The treatment of an allergic emergency is related to the severity of the reaction and is particularly common in cases of allergies to food (nuts, etc.) and insect venoms. The affected patients therefore carry an emergency kit for self-help and self-medication, which contains a fast-acting antihistamine, a glucocorticoid and adrenaline (Epi-Pen: syringe with adrenaline).
If the allergic reaction is not reversible after the self-administered measures, a doctor should be consulted immediately. This topic may also be of interest to you: Allergies to food If at first there is only swelling and redness of the exposed area, some general measures should be taken: Interruption of the allergen supply and venous drainage (tourniquet), injection of adrenalin. In addition, the area should be cooled and an antihistamine taken.
If, in addition to the reddening of the skin, other symptoms such as skin rash and itching as well as reactions of the mucous membranes (swelling, discharge) and increased restlessness or headaches occur, the measures should be extended by the administration of a glucocorticoid and the vital signs (blood pressure, pulse) should be checked. If the symptoms worsen (change in vital signs, shortness of breath, stool/urine, anxiety), adrenaline and fluid are administered additionally and the allergic constriction of the lungs is regulated by inhalation of a dilating medication. An allergic emergency can lead to respiratory and circulatory arrest and in this case resuscitation (respiration and cardiac massage) is essential. To prevent these allergic emergencies, it is important to avoid allergens.
Alternative healing methods
In addition to conventional medicine, many patients hope for improvement through alternative healing methods, which are not entirely harmless and can cause allergic reactions. In addition to numerous therapy attempts by means of autohaemotherapy, autohomologous immunotherapy, aroma and colour therapy, bioresonance, which have no studies on effectiveness, there are some homeopathic methods (use of highly diluted active substances), whose effectiveness has been proven for hay fever. There are also indications of effectiveness in the treatment of allergies when using Traditional Chinese Medicine (TCM), which is based on mixtures of various medicinal plants.
The development of an allergy should be prevented in the same way as the development of an allergic reaction. Primary prevention serves to prevent sensitisation by avoiding favourable situations. These favourable situations include inflammatory processes, such as those caused by cigarette smoke, exhaust gas particles or dust particles, for example in the lungs.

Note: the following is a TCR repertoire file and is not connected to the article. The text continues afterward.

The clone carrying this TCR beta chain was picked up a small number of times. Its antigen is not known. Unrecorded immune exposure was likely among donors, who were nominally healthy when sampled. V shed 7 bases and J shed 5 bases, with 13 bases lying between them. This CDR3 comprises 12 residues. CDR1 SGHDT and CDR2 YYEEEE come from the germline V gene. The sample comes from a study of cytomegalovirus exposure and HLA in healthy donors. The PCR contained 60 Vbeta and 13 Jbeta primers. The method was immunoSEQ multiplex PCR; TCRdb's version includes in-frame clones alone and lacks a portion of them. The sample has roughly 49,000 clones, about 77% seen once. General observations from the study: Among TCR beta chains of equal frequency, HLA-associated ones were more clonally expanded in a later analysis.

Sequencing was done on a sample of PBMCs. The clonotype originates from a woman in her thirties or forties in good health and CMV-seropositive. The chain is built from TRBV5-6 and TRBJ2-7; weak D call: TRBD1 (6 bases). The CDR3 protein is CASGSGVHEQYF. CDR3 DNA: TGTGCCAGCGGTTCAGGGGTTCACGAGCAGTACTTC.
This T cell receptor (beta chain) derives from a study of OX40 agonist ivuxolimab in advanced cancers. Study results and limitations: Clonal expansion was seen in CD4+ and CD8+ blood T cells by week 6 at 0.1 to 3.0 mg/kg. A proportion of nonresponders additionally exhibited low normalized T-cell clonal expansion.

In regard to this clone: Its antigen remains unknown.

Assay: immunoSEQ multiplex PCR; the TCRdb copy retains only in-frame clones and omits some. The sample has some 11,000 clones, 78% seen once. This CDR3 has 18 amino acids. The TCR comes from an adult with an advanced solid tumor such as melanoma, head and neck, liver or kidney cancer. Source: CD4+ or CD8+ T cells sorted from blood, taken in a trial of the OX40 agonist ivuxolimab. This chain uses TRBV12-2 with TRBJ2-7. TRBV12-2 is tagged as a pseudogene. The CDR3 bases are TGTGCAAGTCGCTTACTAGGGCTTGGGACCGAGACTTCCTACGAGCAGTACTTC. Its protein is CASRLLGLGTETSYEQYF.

These substances damage skin and mucous membrane barriers and cause an inflammatory reaction. Furthermore, contact with the allergens themselves can be prevented (maternity leave). Measures for primary prevention can be implemented in the occupational environment, for example by wearing protective clothing (gloves, respiratory protection).
In the private sphere, an attempt should be made to have as little contact with allergens as possible and to keep the allergen exposure low, especially in living rooms and bedrooms. If a sensitisation, i.e. an allergy, already exists, secondary prevention should be used to avoid the allergy appearing with symptoms or to prevent a further relapse of the illness by taking a leave of absence (tertiary prevention). In this context it is important to be informed about allergies.
General information such as a pollen count calendar or precise details of ingredients on the packaging are helpful here, but also individual information on how to avoid allergens through counselling sessions or allergy passes. The examples of house dust mite allergy and pollen allergy are to illustrate these preventive measures: With pollen allergies it is above all important to keep the exposure to pollen in living and sleeping rooms as low as possible. This can be achieved by installing pollen filters at the windows, airing the bed linen and, if possible, avoiding open windows.
In addition, one should take a shower in the evening and wash one’s hair to wash out the pollen and not leave the worn clothes in the bedroom. – In the case of pollen allergy, it is especially important to keep the exposure to pollen in the living rooms and bedrooms as low as possible. This is done by installing pollen filters on the windows, airing the bedding and, if possible, avoiding open windows.
In addition, one should take a shower in the evening and wash one’s hair to wash out the pollen and not leave the worn clothes in the bedroom. – Mite-proof mattress covers, as well as special blankets and pillows for allergy sufferers help with house dust mite allergy. Furthermore, it is very important to avoid dust traps and to clean the rooms regularly from dust.